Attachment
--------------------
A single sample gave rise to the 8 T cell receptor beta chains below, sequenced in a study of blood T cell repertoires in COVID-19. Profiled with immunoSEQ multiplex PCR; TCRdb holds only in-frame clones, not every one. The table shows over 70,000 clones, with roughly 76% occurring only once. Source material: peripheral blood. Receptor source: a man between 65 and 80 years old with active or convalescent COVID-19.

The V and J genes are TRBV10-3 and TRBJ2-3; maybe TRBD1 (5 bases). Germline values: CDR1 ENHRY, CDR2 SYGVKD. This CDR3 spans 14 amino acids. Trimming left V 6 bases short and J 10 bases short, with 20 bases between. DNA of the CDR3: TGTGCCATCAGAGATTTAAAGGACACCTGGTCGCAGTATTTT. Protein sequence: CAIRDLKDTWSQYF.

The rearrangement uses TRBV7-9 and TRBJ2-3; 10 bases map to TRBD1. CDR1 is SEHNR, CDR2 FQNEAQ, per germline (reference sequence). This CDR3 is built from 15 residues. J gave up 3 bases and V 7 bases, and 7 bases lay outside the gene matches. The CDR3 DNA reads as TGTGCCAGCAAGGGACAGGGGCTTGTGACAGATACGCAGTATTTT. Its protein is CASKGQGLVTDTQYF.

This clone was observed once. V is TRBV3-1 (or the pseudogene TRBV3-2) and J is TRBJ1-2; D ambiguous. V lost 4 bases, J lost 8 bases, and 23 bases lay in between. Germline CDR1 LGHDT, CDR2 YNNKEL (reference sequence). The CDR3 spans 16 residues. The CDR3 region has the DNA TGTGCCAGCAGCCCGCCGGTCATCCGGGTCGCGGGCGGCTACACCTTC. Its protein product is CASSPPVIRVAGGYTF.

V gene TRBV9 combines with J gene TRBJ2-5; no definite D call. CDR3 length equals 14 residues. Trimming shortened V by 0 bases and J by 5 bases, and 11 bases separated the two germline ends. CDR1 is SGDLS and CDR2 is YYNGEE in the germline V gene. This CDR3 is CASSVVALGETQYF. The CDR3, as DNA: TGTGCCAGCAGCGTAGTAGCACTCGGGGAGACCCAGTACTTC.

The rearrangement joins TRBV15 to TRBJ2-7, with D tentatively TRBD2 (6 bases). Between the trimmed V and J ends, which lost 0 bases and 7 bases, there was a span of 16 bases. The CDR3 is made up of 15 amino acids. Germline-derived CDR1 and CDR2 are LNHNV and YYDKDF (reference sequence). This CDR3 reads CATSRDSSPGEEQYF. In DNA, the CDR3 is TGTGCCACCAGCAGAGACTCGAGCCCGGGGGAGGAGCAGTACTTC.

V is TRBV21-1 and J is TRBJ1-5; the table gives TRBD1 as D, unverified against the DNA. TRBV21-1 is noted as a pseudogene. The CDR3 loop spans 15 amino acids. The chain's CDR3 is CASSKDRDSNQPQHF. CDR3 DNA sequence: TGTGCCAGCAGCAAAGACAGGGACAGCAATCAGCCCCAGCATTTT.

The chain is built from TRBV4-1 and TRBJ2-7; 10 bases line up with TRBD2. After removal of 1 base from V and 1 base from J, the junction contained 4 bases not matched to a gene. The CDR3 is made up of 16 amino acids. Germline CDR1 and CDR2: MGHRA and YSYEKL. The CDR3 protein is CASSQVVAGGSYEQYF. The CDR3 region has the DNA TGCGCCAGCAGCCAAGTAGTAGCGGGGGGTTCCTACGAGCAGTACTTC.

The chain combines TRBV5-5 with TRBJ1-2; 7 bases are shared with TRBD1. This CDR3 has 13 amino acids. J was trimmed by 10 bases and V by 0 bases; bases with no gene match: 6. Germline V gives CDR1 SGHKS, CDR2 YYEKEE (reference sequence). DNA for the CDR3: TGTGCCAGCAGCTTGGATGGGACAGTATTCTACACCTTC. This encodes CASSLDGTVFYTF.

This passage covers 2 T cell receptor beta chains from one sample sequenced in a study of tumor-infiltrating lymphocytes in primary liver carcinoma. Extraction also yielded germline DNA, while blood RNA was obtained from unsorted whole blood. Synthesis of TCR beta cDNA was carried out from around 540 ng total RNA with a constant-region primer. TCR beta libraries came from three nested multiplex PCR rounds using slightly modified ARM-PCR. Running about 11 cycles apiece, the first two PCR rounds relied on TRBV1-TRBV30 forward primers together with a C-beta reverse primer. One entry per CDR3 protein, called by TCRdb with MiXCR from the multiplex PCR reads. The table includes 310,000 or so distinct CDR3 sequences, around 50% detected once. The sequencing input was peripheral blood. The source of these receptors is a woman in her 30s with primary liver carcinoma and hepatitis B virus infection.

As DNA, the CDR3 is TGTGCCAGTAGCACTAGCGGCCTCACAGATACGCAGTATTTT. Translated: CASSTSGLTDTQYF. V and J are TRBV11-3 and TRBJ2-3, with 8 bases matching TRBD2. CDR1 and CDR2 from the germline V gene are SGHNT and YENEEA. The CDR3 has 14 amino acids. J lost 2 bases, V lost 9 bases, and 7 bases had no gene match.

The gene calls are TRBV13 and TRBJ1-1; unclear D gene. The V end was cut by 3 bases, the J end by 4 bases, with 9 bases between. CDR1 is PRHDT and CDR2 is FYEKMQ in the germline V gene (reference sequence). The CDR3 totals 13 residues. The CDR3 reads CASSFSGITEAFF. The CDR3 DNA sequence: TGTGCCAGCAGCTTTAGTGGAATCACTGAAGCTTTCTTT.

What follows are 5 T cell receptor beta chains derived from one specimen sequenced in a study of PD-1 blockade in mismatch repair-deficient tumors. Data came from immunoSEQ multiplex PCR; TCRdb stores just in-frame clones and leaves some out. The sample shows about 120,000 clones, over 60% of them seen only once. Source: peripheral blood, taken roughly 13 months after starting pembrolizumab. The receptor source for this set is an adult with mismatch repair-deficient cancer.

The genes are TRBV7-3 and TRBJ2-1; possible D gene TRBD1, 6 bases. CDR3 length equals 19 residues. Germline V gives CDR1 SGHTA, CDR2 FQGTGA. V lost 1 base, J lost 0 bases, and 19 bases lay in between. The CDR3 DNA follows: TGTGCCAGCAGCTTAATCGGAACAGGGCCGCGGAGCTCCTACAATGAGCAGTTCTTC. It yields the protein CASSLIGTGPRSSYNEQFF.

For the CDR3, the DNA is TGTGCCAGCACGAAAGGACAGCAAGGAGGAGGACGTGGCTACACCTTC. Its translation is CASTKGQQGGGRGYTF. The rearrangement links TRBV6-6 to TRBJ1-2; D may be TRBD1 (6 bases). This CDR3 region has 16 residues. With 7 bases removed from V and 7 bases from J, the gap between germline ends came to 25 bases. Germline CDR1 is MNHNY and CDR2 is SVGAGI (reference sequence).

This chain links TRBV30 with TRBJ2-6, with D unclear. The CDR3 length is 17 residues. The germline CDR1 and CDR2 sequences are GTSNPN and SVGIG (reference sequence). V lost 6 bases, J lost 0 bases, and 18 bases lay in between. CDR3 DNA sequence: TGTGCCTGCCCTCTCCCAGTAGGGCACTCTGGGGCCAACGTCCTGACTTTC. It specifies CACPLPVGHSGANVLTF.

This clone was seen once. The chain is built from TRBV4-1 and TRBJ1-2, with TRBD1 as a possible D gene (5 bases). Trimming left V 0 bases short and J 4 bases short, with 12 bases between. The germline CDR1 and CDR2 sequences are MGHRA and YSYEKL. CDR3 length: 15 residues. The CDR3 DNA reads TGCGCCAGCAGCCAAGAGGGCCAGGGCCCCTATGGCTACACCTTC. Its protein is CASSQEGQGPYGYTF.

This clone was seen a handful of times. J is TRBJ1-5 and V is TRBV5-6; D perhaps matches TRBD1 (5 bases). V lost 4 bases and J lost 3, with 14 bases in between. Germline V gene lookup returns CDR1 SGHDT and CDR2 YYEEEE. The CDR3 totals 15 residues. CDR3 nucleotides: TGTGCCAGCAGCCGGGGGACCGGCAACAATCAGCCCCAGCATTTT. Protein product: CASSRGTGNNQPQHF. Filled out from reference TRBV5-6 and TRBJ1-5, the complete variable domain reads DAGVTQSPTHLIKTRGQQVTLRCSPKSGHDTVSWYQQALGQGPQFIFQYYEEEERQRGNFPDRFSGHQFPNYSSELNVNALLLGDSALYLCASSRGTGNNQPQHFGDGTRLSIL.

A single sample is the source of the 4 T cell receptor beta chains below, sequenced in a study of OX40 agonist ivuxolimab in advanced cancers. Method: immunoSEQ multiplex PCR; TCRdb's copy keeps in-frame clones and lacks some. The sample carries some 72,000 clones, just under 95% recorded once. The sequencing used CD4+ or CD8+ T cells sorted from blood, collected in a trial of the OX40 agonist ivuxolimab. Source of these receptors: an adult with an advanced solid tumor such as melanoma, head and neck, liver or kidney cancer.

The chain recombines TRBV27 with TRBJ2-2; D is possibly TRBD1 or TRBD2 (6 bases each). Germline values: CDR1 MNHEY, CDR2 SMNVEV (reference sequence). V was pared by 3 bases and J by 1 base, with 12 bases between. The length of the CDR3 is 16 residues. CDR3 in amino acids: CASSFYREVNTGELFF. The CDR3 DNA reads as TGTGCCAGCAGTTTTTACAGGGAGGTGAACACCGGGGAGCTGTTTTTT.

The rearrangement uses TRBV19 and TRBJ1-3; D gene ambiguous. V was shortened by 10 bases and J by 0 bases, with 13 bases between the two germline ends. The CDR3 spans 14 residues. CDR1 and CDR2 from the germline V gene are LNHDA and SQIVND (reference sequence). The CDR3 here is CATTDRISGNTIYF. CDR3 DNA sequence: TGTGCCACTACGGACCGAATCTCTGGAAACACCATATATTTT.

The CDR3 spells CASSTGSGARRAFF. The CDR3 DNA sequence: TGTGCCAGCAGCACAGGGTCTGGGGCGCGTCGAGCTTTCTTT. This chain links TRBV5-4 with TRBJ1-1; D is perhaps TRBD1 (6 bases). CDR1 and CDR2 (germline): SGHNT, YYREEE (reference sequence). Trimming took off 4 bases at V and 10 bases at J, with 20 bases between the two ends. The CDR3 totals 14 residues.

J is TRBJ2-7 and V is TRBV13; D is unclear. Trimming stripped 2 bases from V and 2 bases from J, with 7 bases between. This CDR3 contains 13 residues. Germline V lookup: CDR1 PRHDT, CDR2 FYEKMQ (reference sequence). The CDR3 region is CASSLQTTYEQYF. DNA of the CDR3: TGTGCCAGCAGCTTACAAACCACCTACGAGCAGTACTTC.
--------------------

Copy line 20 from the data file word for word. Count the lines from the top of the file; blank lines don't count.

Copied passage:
The chain recombines TRBV27 with TRBJ2-2; D is possibly TRBD1 or TRBD2 (6 bases each). Germline values: CDR1 MNHEY, CDR2 SMNVEV (reference sequence). V was pared by 3 bases and J by 1 base, with 12 bases between. The length of the CDR3 is 16 residues. CDR3 in amino acids: CASSFYREVNTGELFF. The CDR3 DNA reads as TGTGCCAGCAGTTTTTACAGGGAGGTGAACACCGGGGAGCTGTTTTTT.